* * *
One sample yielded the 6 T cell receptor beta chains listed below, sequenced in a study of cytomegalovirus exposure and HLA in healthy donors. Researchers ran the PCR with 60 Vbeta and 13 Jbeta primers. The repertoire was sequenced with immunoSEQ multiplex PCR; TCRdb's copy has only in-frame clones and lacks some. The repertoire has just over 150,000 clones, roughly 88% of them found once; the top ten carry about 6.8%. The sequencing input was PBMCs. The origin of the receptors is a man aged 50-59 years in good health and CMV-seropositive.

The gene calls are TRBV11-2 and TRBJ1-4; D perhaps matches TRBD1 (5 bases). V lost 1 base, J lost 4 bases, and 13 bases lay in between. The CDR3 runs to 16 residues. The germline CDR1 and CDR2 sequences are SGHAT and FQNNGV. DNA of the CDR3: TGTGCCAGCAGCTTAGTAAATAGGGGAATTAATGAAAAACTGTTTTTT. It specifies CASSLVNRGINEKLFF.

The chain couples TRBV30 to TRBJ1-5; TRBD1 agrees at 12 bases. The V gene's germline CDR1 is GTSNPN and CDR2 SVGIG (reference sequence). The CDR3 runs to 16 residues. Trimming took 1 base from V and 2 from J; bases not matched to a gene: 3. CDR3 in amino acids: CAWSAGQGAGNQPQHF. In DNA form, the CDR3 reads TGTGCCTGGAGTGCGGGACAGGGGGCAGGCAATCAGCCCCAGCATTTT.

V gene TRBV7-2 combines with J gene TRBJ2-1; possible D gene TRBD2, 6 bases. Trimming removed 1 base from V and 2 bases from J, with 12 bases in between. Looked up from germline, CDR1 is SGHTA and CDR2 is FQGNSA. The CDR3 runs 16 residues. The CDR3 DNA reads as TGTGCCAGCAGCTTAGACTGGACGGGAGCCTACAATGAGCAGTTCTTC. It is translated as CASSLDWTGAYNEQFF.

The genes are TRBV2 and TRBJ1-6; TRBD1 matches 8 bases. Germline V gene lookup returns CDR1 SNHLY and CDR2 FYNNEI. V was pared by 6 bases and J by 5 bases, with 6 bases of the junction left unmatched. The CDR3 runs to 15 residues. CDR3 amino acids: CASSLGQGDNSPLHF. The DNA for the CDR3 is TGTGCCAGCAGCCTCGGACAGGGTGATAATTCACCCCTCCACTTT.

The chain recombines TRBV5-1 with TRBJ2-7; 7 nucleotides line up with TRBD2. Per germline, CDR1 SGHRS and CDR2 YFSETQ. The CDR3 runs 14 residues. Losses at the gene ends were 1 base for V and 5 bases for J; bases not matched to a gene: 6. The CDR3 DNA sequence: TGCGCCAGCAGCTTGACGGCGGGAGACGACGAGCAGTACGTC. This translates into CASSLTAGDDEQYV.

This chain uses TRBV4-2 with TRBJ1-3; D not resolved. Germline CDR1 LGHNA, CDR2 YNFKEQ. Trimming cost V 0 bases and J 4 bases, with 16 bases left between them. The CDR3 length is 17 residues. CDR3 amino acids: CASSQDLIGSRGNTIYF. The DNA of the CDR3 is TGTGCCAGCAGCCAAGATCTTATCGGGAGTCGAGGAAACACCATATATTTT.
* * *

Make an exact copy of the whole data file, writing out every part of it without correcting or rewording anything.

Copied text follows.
One sample yielded the 6 T cell receptor beta chains listed below, sequenced in a study of cytomegalovirus exposure and HLA in healthy donors. Researchers ran the PCR with 60 Vbeta and 13 Jbeta primers. The repertoire was sequenced with immunoSEQ multiplex PCR; TCRdb's copy has only in-frame clones and lacks some. The repertoire has just over 150,000 clones, roughly 88% of them found once; the top ten carry about 6.8%. The sequencing input was PBMCs. The origin of the receptors is a man aged 50-59 years in good health and CMV-seropositive.

The gene calls are TRBV11-2 and TRBJ1-4; D perhaps matches TRBD1 (5 bases). V lost 1 base, J lost 4 bases, and 13 bases lay in between. The CDR3 runs to 16 residues. The germline CDR1 and CDR2 sequences are SGHAT and FQNNGV. DNA of the CDR3: TGTGCCAGCAGCTTAGTAAATAGGGGAATTAATGAAAAACTGTTTTTT. It specifies CASSLVNRGINEKLFF.

The chain couples TRBV30 to TRBJ1-5; TRBD1 agrees at 12 bases. The V gene's germline CDR1 is GTSNPN and CDR2 SVGIG (reference sequence). The CDR3 runs to 16 residues. Trimming took 1 base from V and 2 from J; bases not matched to a gene: 3. CDR3 in amino acids: CAWSAGQGAGNQPQHF. In DNA form, the CDR3 reads TGTGCCTGGAGTGCGGGACAGGGGGCAGGCAATCAGCCCCAGCATTTT.

V gene TRBV7-2 combines with J gene TRBJ2-1; possible D gene TRBD2, 6 bases. Trimming removed 1 base from V and 2 bases from J, with 12 bases in between. Looked up from germline, CDR1 is SGHTA and CDR2 is FQGNSA. The CDR3 runs 16 residues. The CDR3 DNA reads as TGTGCCAGCAGCTTAGACTGGACGGGAGCCTACAATGAGCAGTTCTTC. It is translated as CASSLDWTGAYNEQFF.

The genes are TRBV2 and TRBJ1-6; TRBD1 matches 8 bases. Germline V gene lookup returns CDR1 SNHLY and CDR2 FYNNEI. V was pared by 6 bases and J by 5 bases, with 6 bases of the junction left unmatched. The CDR3 runs to 15 residues. CDR3 amino acids: CASSLGQGDNSPLHF. The DNA for the CDR3 is TGTGCCAGCAGCCTCGGACAGGGTGATAATTCACCCCTCCACTTT.

The chain recombines TRBV5-1 with TRBJ2-7; 7 nucleotides line up with TRBD2. Per germline, CDR1 SGHRS and CDR2 YFSETQ. The CDR3 runs 14 residues. Losses at the gene ends were 1 base for V and 5 bases for J; bases not matched to a gene: 6. The CDR3 DNA sequence: TGCGCCAGCAGCTTGACGGCGGGAGACGACGAGCAGTACGTC. This translates into CASSLTAGDDEQYV.

This chain uses TRBV4-2 with TRBJ1-3; D not resolved. Germline CDR1 LGHNA, CDR2 YNFKEQ. Trimming cost V 0 bases and J 4 bases, with 16 bases left between them. The CDR3 length is 17 residues. CDR3 amino acids: CASSQDLIGSRGNTIYF. The DNA of the CDR3 is TGTGCCAGCAGCCAAGATCTTATCGGGAGTCGAGGAAACACCATATATTTT.